A Dermatologist For Your Skin Problems

A dermatologist is a medical doctor who specializes in the treatment of skin, nail, and hair disorders. Some of these disorders include acne, eczema, psoriasis, skin cancer, moles, melanomas, and skin tumors, but they are not limited to them. Dermatologists are accredited by The American Board of Dermatology. West Dermatology Rancho Mirage has some nice tips on this.

In the U.S., in order to be eligible, dermatologists must undergo stringent training and graduate from an accredited medical school or osteopathic school. Dermatologists who graduate from medical schools outside the United States, before they are licensed to practice dermatology, are required by law to obtain an international graduate certificate. Like other medical practitioners, dermatologists have been qualified in emergency medicine, family practice, gynecology and obstetrics, pediatrics, general surgery or internal medicine and have spent at least one year in a residency program. Dermatologists are known to be medical professionals, as they are professionally qualified medical doctors who have obtained advanced training in skin conditions.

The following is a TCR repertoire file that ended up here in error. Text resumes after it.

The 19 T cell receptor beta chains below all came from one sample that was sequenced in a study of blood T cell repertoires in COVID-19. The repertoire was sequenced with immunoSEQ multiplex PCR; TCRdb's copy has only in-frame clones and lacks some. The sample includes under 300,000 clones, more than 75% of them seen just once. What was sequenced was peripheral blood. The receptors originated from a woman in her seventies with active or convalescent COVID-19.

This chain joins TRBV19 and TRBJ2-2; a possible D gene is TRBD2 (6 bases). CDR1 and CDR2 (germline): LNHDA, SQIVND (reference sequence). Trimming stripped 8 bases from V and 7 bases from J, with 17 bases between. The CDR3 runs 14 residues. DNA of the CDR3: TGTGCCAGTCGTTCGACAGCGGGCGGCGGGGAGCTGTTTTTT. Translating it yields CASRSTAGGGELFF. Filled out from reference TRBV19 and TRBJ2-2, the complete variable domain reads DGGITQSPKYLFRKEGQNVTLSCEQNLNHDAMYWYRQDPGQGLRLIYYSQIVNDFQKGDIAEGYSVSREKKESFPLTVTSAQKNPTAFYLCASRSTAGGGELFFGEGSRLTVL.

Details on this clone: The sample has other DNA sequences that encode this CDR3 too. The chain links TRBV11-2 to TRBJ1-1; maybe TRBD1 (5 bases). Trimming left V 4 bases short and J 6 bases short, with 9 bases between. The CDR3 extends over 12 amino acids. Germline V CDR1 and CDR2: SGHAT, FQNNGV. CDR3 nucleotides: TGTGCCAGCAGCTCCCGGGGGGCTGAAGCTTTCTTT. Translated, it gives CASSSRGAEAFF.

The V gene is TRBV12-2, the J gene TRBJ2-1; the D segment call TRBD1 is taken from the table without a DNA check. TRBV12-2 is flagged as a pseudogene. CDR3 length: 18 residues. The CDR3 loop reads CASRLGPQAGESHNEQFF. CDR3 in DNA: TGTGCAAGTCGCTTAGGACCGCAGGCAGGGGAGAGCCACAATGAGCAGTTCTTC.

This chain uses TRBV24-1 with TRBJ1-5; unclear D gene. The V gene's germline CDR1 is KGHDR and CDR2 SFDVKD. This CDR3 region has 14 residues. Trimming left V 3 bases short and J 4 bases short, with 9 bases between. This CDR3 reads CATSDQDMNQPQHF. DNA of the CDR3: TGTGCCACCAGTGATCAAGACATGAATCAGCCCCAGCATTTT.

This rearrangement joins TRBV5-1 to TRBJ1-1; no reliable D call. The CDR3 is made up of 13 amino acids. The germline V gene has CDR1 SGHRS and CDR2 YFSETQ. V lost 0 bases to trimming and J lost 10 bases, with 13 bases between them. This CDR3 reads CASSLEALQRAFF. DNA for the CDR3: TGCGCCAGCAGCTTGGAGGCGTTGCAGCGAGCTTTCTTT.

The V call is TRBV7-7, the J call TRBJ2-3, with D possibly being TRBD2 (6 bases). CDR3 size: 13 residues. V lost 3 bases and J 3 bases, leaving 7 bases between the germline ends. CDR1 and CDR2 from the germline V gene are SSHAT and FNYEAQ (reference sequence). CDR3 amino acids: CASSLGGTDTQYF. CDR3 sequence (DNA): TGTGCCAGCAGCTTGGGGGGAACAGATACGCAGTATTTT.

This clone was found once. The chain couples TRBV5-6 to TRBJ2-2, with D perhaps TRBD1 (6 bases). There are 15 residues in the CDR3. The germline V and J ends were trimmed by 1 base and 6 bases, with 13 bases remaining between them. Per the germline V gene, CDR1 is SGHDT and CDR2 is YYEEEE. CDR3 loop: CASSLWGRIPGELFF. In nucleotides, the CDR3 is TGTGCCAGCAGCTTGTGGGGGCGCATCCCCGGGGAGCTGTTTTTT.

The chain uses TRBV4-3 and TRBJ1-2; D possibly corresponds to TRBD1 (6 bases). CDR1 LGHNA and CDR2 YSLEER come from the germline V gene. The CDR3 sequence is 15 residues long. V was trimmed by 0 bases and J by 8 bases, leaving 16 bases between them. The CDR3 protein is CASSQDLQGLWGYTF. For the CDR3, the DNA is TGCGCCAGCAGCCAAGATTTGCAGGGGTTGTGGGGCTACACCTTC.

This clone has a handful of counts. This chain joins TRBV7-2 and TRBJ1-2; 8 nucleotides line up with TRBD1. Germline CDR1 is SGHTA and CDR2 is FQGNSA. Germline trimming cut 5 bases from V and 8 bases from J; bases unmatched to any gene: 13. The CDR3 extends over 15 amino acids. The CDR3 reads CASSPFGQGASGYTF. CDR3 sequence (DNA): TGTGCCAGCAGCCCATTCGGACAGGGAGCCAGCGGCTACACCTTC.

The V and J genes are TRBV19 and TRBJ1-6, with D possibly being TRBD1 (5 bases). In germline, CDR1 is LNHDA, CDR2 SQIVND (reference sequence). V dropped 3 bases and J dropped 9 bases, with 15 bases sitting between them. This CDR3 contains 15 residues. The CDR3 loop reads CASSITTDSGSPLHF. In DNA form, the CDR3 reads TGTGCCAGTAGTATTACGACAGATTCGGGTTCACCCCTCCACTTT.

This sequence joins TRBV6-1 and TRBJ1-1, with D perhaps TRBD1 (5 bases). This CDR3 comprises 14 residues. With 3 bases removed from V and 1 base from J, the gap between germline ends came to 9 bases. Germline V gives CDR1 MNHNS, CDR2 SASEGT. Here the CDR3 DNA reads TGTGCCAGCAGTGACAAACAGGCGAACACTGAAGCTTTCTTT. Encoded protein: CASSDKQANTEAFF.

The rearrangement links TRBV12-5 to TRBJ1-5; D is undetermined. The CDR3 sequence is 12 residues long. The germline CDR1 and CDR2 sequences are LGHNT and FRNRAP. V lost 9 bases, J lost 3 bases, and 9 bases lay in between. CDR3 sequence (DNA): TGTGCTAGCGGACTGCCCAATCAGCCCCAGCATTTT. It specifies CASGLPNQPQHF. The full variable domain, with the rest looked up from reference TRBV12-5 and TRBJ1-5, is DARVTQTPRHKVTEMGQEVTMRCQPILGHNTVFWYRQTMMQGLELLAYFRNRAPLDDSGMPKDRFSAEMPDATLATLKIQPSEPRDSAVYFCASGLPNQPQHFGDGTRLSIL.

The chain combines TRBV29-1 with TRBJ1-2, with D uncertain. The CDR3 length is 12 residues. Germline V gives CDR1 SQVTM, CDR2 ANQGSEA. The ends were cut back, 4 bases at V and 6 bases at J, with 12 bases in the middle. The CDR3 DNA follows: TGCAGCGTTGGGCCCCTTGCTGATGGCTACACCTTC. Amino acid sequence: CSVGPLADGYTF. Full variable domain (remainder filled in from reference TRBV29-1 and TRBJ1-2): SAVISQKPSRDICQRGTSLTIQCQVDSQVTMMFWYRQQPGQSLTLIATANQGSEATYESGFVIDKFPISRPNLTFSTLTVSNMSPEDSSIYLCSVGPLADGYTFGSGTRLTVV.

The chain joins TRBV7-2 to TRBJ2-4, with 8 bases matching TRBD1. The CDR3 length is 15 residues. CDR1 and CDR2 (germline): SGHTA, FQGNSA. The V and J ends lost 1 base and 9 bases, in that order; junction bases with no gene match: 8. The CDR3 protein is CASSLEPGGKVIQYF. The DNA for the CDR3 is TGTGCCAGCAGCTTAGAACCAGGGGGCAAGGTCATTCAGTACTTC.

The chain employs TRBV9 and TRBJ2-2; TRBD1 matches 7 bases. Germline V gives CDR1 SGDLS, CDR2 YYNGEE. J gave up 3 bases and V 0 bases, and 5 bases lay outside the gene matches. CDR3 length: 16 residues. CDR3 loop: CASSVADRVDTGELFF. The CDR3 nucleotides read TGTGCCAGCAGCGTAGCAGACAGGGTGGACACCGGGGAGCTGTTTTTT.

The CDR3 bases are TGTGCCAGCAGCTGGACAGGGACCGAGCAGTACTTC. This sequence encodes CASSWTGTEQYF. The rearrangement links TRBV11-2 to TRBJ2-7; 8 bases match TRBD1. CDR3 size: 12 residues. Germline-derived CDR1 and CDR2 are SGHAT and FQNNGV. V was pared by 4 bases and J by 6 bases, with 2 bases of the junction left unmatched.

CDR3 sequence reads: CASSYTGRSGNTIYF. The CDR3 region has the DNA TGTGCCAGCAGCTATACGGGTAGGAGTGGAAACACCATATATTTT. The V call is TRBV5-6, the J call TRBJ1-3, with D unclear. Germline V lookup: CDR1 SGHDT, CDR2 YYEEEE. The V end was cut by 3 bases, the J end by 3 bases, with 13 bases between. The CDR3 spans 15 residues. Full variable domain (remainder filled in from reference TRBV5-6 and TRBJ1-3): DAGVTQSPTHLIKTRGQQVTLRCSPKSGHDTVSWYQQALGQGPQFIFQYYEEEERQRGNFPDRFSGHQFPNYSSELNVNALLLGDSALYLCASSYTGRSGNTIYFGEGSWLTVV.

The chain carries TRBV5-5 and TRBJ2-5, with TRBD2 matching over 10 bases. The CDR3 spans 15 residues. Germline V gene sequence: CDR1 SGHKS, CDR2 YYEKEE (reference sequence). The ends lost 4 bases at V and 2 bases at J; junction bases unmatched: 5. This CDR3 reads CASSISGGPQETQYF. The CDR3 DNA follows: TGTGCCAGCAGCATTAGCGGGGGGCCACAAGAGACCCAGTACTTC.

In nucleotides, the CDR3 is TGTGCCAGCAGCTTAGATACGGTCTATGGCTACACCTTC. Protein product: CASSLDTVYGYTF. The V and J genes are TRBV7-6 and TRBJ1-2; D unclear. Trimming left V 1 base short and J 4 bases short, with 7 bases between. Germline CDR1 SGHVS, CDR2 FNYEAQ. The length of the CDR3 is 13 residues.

A individual with a skin disorder, such as eczema, psoriasis or cancer of the skin, is most likely referred by a regular doctor to a dermatologist. A dermatologist is best suited to treating skin disorders or helping to control them because of their advanced training. Dermabrasion or chemical peels, laser resurfacing, tissue augmentation, hair transplant, liposuction or sclerotherapy are also included in the treatment they give (to treat vascular malformations). A dermatologist is also a specialist in treating skin conditions that follow aging, such as hair loss, skin discoloration and other skin changes, specially trained in the new, most effective surgical techniques. Some also specialize in cosmetic procedures, such as injections of botox, injections of collagen, and surgery on the eyelid.

While a specialist in the treatment of skin disorders has already been considered, some dermatologists also specialize in other treatments. A dermatopathologist, for example, specializes in infectious skin diseases or those that are linked or degenerative to the immune system. These physicians specialize in microscopic analyses that are useful for the identification of these diseases. Such experts also also operate in hospital environments where infectious skin infections often occur.